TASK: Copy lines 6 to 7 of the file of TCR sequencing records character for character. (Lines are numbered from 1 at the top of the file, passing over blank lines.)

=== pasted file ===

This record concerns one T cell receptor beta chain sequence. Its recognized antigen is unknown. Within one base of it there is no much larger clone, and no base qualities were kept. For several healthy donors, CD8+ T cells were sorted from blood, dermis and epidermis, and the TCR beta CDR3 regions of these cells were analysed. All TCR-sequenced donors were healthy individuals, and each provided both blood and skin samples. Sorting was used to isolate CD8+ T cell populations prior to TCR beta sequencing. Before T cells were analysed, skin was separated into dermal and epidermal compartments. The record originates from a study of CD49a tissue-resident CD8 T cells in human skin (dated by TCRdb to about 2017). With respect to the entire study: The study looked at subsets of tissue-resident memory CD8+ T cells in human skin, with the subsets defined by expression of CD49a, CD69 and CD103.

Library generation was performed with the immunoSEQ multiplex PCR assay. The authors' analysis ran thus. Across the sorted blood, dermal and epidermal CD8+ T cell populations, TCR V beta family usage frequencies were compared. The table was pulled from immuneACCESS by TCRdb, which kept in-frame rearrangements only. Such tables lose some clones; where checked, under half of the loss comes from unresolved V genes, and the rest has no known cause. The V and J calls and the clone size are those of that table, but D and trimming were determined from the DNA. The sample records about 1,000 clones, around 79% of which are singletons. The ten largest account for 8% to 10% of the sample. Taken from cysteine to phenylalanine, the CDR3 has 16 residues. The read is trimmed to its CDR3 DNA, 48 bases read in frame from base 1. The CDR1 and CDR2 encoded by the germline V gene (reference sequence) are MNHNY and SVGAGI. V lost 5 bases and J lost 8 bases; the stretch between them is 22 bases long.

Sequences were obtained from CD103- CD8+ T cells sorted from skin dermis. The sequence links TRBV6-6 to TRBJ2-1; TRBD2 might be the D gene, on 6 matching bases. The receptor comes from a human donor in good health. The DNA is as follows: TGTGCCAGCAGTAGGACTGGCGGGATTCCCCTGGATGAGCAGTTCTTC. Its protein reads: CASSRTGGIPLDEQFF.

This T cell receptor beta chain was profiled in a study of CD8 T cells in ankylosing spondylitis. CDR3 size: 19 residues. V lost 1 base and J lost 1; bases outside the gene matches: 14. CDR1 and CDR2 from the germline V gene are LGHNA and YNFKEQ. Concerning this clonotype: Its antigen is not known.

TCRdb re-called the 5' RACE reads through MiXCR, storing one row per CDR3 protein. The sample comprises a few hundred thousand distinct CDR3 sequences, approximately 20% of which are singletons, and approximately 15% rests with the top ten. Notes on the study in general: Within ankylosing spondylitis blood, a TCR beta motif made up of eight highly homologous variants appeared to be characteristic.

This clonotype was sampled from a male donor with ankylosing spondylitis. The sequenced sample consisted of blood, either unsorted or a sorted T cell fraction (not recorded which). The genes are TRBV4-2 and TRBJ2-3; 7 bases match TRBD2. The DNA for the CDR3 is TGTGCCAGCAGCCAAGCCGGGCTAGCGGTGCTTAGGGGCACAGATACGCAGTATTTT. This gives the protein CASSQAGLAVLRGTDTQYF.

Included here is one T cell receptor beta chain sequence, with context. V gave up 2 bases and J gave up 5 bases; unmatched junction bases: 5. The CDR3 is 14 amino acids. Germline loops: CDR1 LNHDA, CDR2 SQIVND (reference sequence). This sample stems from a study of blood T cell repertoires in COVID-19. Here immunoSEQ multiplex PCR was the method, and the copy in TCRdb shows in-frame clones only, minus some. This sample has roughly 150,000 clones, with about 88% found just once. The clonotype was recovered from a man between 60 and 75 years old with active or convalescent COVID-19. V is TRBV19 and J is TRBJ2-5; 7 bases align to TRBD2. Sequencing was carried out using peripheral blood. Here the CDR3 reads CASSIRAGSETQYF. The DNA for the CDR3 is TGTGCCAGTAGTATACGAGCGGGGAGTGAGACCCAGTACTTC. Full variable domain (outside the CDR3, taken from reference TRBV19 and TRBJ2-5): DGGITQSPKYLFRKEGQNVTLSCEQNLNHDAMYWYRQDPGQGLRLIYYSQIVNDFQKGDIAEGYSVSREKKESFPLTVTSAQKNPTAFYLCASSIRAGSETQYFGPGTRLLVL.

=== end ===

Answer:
This clonotype was sampled from a male donor with ankylosing spondylitis. The sequenced sample consisted of blood, either unsorted or a sorted T cell fraction (not recorded which). The genes are TRBV4-2 and TRBJ2-3; 7 bases match TRBD2. The DNA for the CDR3 is TGTGCCAGCAGCCAAGCCGGGCTAGCGGTGCTTAGGGGCACAGATACGCAGTATTTT. This gives the protein CASSQAGLAVLRGTDTQYF.

Included here is one T cell receptor beta chain sequence, with context. V gave up 2 bases and J gave up 5 bases; unmatched junction bases: 5. The CDR3 is 14 amino acids. Germline loops: CDR1 LNHDA, CDR2 SQIVND (reference sequence). This sample stems from a study of blood T cell repertoires in COVID-19. Here immunoSEQ multiplex PCR was the method, and the copy in TCRdb shows in-frame clones only, minus some. This sample has roughly 150,000 clones, with about 88% found just once. The clonotype was recovered from a man between 60 and 75 years old with active or convalescent COVID-19. V is TRBV19 and J is TRBJ2-5; 7 bases align to TRBD2. Sequencing was carried out using peripheral blood. Here the CDR3 reads CASSIRAGSETQYF. The DNA for the CDR3 is TGTGCCAGTAGTATACGAGCGGGGAGTGAGACCCAGTACTTC. Full variable domain (outside the CDR3, taken from reference TRBV19 and TRBJ2-5): DGGITQSPKYLFRKEGQNVTLSCEQNLNHDAMYWYRQDPGQGLRLIYYSQIVNDFQKGDIAEGYSVSREKKESFPLTVTSAQKNPTAFYLCASSIRAGSETQYFGPGTRLLVL.